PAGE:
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Q1: Yes, it will need to build up a B-Tree of nodes that contain not only 1 Integer (4 Bytes) but a CHAR(40). Speed would be aproximately the same, as long the INDEX is kept in memory. As the entries are about 10 times bigger, you need 10 times more memory to keep it in memory. BUT: You probably want to lookup by the Hash anyway. So you'll need to have it either as Primary key OR as an Index.

Q2: Just create a Table field like CREATE TABLE test (ID BINARY(40), ...); later you can use INSERT INTO test (ID, ..) VALUES (UNHEX('4D7953514C'), ...);

-- Regarding: Is there a danger of duplicacy for this 20 char value?

The chance is 1 in 2^(8*20). 1 in 1,46 * 10^48 ... or 1 of 14615016373309029182036848327163*10^18. So the chance for that is very very v.. improbable.

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Ty.Hi, I wanted to know the complete details on the values supplied to build the column (I am using phpMyAdmin to work on my database). – rajeev Aug 19 '12 at 20:25
You'll need to create a column of type BINARY(40); You either can select this as column type (maybe not available)... or you need to write your own SQL and use the EXECUTE SQL command of phpMyAdmin. – Stefan K. Aug 19 '12 at 20:37
In your source code you can use UNHEX('....SHA1 HASH.....') to convert the data from HEX (containing only 0123456789abcdef) into binary (which is more compact, 1/2 of the size). – Stefan K. Aug 19 '12 at 20:41
It's probably easier if you'd use md5() for hashing, if you just need to find "doubles". If you use a normal INT as primary key, you only need the slow hash-lookup for uploads. For downloads you can use the ID, supplied in the link itself. If you don't want people to just change the ID from 10002 to 10003 and getting the next file, you can put the hash into link too and check if the hash matches the file entry. For simplicity you can store the hash as it is into a string column (e.g. VARCHAR(40) or for md5 VARCHAR(32)). – Stefan K. Aug 19 '12 at 20:47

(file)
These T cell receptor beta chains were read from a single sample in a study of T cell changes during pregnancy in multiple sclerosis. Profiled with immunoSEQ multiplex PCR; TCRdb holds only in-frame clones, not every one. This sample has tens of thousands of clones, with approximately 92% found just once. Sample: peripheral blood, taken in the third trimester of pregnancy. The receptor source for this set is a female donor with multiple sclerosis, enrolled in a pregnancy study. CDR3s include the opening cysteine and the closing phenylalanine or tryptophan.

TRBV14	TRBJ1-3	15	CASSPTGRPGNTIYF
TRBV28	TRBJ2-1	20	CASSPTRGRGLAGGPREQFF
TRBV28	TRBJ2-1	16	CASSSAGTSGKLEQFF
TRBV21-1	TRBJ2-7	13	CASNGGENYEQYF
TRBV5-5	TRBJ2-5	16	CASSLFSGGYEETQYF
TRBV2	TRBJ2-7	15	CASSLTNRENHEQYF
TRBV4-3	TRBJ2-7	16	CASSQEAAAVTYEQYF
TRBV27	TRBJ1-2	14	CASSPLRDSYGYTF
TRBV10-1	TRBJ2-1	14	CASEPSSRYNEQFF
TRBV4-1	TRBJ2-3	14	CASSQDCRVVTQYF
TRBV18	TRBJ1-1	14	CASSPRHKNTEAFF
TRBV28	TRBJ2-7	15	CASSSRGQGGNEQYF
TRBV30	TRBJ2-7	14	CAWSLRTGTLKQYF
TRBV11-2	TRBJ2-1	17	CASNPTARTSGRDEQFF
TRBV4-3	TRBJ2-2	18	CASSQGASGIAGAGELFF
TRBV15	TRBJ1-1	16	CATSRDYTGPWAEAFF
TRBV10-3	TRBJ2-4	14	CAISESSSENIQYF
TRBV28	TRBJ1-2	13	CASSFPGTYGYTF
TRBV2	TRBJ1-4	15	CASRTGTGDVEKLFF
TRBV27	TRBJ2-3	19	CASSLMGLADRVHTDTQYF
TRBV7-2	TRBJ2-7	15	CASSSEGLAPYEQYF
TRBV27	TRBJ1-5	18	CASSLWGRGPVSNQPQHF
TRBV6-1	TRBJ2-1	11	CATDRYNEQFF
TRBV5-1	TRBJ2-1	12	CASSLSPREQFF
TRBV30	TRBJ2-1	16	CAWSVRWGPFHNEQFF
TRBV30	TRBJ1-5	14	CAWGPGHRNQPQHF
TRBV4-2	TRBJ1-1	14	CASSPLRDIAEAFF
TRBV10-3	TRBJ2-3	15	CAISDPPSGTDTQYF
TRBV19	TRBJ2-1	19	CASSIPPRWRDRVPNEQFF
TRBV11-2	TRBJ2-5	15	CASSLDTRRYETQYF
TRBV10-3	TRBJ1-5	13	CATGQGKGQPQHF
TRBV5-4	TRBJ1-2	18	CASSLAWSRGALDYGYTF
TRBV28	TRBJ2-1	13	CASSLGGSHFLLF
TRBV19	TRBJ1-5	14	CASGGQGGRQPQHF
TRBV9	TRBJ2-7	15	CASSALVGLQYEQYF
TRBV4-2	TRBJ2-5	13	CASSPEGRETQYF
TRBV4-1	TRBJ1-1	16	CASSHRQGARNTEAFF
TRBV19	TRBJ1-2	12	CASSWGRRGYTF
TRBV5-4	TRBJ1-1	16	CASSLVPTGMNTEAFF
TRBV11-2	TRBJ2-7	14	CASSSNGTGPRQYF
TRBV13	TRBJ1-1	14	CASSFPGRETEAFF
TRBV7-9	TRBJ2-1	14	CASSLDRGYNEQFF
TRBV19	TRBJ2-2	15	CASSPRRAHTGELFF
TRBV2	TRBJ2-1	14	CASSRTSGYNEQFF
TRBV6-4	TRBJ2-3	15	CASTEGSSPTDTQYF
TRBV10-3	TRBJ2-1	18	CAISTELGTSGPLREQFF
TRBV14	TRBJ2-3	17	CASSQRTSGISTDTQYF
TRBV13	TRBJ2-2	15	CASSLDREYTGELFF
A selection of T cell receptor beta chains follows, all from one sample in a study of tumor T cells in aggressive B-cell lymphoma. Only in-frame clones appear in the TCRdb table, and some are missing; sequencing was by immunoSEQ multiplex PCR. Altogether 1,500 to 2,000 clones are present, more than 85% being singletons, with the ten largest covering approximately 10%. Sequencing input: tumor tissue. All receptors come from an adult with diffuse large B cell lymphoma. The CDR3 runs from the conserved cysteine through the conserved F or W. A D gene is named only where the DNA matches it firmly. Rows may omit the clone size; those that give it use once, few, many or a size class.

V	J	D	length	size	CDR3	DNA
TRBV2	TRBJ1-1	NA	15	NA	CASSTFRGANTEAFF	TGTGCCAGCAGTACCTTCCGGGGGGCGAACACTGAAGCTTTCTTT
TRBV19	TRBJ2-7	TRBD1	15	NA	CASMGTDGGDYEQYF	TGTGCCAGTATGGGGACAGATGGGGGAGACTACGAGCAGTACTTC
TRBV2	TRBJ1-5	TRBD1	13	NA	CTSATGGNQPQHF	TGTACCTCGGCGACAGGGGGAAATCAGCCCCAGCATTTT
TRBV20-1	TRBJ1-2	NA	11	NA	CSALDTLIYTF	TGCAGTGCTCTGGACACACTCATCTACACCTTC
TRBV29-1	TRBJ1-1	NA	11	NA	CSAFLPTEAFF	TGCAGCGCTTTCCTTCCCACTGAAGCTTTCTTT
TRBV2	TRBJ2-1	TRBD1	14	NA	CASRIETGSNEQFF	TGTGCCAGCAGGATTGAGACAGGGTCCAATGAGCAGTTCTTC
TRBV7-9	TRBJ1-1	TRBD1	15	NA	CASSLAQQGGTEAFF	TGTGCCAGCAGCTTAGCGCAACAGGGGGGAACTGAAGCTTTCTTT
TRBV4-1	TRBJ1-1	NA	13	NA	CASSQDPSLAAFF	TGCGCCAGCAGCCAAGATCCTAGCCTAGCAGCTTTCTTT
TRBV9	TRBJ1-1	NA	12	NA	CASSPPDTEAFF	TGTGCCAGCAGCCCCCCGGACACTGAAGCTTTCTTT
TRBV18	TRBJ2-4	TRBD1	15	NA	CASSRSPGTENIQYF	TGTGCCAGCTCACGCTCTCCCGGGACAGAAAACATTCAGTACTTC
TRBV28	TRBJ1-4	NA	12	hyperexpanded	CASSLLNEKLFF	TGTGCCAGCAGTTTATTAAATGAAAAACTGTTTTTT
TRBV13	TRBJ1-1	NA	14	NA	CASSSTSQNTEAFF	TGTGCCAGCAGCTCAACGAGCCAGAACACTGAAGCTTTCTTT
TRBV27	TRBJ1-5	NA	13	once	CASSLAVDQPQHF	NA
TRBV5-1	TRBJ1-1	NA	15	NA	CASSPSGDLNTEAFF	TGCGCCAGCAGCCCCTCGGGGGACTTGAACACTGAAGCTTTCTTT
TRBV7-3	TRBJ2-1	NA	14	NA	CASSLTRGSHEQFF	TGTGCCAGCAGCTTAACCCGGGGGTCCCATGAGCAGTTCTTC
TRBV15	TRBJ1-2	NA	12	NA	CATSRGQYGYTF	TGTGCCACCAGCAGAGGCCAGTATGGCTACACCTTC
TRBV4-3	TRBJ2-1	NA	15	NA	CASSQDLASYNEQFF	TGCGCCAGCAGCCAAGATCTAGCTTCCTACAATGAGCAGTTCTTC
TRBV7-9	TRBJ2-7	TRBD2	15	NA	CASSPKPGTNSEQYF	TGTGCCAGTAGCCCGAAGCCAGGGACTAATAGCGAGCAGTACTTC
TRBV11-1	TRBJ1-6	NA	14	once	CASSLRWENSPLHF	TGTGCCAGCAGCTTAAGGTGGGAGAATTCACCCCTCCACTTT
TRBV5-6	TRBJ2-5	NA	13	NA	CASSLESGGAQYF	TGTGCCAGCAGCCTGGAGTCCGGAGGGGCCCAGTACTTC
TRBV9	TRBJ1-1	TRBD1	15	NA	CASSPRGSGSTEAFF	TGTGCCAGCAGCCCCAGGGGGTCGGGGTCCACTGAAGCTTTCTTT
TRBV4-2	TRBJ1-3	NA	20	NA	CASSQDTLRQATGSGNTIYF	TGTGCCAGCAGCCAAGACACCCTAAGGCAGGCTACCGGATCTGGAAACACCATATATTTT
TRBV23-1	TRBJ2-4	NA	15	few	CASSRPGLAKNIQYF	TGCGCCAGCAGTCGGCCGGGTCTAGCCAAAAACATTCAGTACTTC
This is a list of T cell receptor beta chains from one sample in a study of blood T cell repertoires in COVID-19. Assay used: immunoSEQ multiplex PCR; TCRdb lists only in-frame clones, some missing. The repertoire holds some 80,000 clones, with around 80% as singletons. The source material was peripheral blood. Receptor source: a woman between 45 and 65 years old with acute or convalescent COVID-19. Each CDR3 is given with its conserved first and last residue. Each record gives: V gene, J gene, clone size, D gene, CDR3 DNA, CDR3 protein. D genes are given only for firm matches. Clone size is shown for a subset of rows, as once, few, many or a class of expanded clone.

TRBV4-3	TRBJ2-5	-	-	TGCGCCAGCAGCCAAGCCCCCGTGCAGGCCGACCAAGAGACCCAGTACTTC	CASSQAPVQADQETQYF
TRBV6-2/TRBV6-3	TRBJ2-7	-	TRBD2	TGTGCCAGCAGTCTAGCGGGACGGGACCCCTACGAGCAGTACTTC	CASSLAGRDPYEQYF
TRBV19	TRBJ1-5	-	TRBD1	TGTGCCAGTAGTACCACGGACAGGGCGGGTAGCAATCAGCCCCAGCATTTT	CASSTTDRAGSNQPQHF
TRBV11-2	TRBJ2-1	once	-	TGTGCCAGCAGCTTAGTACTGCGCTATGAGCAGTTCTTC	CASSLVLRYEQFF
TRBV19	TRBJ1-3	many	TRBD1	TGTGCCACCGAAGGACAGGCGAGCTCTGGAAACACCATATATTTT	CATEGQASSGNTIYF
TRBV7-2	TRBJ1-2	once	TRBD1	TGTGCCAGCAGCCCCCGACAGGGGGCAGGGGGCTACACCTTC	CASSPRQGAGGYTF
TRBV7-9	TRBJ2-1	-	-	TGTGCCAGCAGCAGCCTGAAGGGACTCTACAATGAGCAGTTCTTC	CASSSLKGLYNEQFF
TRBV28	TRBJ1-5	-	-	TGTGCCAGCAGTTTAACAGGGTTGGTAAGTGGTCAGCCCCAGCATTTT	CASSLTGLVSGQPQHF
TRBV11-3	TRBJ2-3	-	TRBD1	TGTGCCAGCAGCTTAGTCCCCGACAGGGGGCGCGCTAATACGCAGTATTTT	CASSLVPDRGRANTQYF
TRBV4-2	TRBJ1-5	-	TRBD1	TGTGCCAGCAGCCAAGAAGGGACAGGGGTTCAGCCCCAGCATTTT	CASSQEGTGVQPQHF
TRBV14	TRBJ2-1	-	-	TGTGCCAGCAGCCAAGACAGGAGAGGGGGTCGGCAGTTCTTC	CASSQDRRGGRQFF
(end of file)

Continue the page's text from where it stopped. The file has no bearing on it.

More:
There is no reason to use a cryptographically secure hash here. Instead, if you do this, use an ordinary hash. See here:

The hash is NOT a 40 char value! It's a 160 bit number, and you should store it that way (as a 20 char binary field). Edit: I see you mentioned that in comment 2. Yes, you should definitely do that. But I can't tell you how since I don't know what programming language you are using. Edit2: I see it's perl - sorry I don't know how to convert it in perl, but look for "pack" functions.

No, do not create it as type integer. The maximum integer is 128 bits which doesn't hold the entire thing. Although you could really just truncate it to 128 bits without real harm.

It's better to use a simpler hash anyway. You could risk it and ignore collisions, but if you do it properly you kinda of have to handle them.

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There is no reason to use a hash at all. Hashes have collisions. You don't want to have collisions in your primary key. Not even if collisions are "really rare". – Tomalak Aug 19 '12 at 20:12

I would stick with the standard auto-incrementing integer for the primary key. If uniqueness of file names is important (which it sounds like it is), then you can add a UNIQUE constraint on the file name itself or some derived, canonical version of the file name. Most languages/frameworks have some sort of method for getting a canonical version of a path (relative to absolute, standardized case, etc).

If you implement my suggestion or pursue your original plan, then you should be aware that multiple strings can map to the same filename/path. Both versions will have different hashes/pass the uniqueness constraint but will actually both refer to the same file. This depends on operating system and may or may not be a problem for you. Just something to keep in mind.